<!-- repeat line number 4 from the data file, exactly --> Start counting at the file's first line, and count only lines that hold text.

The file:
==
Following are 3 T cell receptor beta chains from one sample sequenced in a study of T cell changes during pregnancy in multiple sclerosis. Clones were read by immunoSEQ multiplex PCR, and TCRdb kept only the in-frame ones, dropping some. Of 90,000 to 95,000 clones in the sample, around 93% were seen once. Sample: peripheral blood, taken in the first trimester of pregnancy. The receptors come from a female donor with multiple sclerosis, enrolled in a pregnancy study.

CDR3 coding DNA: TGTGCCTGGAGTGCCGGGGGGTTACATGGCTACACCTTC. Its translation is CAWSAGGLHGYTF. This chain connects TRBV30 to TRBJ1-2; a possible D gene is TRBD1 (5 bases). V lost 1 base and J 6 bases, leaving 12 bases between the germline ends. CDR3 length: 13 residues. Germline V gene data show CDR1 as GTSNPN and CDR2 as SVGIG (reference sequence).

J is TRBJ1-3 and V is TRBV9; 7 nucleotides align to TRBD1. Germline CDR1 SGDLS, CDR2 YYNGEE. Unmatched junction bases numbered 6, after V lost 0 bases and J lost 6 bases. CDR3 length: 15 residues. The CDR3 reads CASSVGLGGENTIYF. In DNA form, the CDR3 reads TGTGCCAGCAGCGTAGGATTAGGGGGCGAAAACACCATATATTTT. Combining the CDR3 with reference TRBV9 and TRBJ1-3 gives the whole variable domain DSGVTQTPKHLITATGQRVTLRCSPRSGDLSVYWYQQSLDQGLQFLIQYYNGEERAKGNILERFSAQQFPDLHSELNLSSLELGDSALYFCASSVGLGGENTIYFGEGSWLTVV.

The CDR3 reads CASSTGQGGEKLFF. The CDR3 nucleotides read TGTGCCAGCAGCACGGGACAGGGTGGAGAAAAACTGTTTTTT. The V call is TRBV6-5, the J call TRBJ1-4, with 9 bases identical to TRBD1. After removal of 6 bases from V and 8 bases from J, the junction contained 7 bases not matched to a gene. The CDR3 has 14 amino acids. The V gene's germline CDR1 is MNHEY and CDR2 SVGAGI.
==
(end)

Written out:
The CDR3 reads CASSTGQGGEKLFF. The CDR3 nucleotides read TGTGCCAGCAGCACGGGACAGGGTGGAGAAAAACTGTTTTTT. The V call is TRBV6-5, the J call TRBJ1-4, with 9 bases identical to TRBD1. After removal of 6 bases from V and 8 bases from J, the junction contained 7 bases not matched to a gene. The CDR3 has 14 amino acids. The V gene's germline CDR1 is MNHEY and CDR2 SVGAGI.